Pfizer researchers found evidence last year that pregnant women using its Zoloft antidepressant had a higher risk of giving birth to a child with heart problems and other congenital anomalies, Bloomberg reports. Now, the internal report has surfaced in a lawsuit blaming Zoloft for a young boy's heart defect, the first such case to go to trial.
Lawyers for the 11-year-old Logyn Pesante and his mother flagged the May 2014 report, saying that it helps show Pfizer ($PFE) didn't properly warn about the risks of its drug. According to the report, Zoloft poses risks of a variety of health problems, including structural defects in the heart and digestive system, and congenital heart and lung disease.
Pfizer, however, says the plaintiffs' lawyers took "a single statement in one document, summarizing the results of few studies, out of context," Bloomberg reports. One of its lawyers, Beth Wilkinson, said in court that, "The science has never even suggested that birth defects were caused by Zoloft."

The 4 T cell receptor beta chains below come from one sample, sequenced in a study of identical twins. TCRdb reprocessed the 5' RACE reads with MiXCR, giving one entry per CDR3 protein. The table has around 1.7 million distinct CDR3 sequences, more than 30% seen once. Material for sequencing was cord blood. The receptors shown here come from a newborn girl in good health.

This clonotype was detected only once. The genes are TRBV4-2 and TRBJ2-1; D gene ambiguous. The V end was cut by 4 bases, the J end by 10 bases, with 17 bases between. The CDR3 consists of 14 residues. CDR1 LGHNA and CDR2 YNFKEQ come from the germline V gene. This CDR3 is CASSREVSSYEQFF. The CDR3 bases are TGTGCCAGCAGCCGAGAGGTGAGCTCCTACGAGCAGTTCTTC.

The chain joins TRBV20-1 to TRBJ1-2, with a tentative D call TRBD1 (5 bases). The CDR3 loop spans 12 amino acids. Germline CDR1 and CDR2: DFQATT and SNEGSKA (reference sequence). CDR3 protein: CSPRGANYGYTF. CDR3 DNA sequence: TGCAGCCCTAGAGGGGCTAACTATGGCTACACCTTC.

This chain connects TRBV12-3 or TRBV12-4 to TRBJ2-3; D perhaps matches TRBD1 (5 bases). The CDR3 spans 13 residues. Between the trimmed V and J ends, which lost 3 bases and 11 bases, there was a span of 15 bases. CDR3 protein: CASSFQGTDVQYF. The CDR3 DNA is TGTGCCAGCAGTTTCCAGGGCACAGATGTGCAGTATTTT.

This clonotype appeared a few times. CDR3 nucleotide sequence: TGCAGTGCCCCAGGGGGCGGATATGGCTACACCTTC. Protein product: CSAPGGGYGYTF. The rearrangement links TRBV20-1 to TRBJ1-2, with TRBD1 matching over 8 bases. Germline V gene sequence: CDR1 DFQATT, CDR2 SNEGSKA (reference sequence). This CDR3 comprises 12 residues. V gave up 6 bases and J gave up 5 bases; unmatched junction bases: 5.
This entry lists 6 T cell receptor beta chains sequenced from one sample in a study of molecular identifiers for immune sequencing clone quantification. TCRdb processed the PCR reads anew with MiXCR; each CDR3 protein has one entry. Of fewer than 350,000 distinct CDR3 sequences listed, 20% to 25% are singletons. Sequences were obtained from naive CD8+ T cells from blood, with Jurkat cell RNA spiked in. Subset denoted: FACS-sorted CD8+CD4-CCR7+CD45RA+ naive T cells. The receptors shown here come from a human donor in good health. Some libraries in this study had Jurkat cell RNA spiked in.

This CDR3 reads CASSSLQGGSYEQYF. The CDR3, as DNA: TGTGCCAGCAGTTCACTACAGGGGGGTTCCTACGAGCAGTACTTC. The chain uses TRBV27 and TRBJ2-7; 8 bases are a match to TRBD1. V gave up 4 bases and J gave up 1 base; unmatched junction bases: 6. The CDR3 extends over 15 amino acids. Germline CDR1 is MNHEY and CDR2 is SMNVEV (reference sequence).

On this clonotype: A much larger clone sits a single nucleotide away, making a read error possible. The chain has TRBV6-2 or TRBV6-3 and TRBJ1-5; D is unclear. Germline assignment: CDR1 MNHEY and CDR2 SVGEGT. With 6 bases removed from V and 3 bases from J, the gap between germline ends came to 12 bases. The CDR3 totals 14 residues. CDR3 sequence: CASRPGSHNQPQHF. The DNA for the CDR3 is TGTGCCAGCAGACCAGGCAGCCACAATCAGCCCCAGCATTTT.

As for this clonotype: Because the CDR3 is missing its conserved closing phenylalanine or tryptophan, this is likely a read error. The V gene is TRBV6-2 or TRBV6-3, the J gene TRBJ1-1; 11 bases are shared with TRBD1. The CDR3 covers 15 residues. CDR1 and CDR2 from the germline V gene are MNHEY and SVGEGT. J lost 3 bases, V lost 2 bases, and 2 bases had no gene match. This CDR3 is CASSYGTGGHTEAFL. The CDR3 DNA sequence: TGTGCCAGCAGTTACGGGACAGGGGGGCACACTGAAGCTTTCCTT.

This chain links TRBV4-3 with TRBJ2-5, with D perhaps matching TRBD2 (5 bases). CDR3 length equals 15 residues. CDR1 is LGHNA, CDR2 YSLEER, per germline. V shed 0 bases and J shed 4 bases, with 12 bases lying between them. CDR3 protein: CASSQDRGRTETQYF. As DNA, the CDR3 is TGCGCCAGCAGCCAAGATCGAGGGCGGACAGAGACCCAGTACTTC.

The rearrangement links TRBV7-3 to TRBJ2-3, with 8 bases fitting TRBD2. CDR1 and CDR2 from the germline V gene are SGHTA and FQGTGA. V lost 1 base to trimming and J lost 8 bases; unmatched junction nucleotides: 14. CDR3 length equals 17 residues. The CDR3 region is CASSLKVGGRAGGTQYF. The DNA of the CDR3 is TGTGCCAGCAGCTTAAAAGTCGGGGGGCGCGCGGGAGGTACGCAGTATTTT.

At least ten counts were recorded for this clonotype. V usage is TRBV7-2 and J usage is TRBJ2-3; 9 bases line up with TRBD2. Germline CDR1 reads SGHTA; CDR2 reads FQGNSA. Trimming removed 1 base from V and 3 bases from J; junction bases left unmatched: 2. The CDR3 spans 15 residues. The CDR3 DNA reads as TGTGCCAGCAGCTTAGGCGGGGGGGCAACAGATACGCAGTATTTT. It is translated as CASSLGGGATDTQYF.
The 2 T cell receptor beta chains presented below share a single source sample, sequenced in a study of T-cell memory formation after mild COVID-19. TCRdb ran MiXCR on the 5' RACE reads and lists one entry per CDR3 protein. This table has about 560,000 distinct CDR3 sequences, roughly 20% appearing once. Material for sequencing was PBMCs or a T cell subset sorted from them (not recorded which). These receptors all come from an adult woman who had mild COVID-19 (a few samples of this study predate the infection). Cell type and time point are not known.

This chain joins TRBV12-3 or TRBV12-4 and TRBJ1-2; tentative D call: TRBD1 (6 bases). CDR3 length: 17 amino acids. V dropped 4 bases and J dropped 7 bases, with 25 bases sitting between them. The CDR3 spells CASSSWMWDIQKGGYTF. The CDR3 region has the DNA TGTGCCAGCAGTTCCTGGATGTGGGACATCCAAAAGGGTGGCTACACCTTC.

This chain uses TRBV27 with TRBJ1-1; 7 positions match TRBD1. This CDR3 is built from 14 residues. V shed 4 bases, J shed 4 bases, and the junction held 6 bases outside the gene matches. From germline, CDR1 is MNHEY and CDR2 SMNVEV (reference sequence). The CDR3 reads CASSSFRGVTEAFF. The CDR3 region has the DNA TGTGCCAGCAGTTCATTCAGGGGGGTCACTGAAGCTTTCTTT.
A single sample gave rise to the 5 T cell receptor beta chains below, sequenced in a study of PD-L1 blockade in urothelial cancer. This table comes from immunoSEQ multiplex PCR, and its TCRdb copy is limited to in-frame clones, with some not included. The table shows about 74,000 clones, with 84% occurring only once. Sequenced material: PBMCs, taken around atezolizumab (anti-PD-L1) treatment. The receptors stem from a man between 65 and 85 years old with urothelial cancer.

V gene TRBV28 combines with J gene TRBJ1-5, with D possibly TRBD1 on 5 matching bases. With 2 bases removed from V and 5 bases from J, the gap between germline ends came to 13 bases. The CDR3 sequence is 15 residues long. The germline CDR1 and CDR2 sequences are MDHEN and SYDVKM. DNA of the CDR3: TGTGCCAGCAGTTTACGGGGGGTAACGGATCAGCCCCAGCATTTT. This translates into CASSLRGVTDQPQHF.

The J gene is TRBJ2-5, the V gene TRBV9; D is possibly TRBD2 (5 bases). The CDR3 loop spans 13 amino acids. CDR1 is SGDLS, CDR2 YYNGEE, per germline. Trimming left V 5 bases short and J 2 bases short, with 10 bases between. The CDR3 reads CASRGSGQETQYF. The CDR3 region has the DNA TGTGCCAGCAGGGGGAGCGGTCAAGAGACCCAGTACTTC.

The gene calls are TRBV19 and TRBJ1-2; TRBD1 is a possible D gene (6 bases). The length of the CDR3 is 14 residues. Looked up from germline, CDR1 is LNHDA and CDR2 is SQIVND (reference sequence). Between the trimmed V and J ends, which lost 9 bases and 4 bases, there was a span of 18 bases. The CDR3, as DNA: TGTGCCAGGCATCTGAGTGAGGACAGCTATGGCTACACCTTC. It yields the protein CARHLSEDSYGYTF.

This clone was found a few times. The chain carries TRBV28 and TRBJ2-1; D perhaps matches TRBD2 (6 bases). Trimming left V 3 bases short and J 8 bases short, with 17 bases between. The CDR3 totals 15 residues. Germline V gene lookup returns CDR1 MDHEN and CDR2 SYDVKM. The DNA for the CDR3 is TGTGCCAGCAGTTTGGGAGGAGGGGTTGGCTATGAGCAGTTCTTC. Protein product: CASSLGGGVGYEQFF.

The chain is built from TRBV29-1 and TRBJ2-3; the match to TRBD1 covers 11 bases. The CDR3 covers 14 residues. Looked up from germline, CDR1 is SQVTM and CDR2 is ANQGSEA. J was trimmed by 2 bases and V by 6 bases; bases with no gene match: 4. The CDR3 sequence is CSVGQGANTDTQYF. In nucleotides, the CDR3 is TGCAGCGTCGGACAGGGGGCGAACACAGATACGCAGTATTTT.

An expert witness for Pesante testified that his own review of the data persuaded him that Zoloft was "a risk factor for birth defects," the news service says. Dr. Robert Cabrera, a doctor at a University of Texas institute researching birth defects, also pointed to a 2007 study in the New England Journal of Medicine that found twice the risk of birth defects in infants born to Zoloft patients.
Wilkinson said Pfizer warned about pregnant women's use of the drug on its official FDA-approved label. The agency has never ordered the company to amp up its warnings about those risks, the lawyer said.
"[A] comprehensive review of the literature did not support an association between use of Zoloft and birth defects, including cardiac anomalies," Pfizer told Bloomberg.
Pesante's case is just one of more than 1,000 pending. The two sides have been fighting over expert witnesses and their research, with a variety of experts barred last fall for failing to use proper methods for analyzing data.
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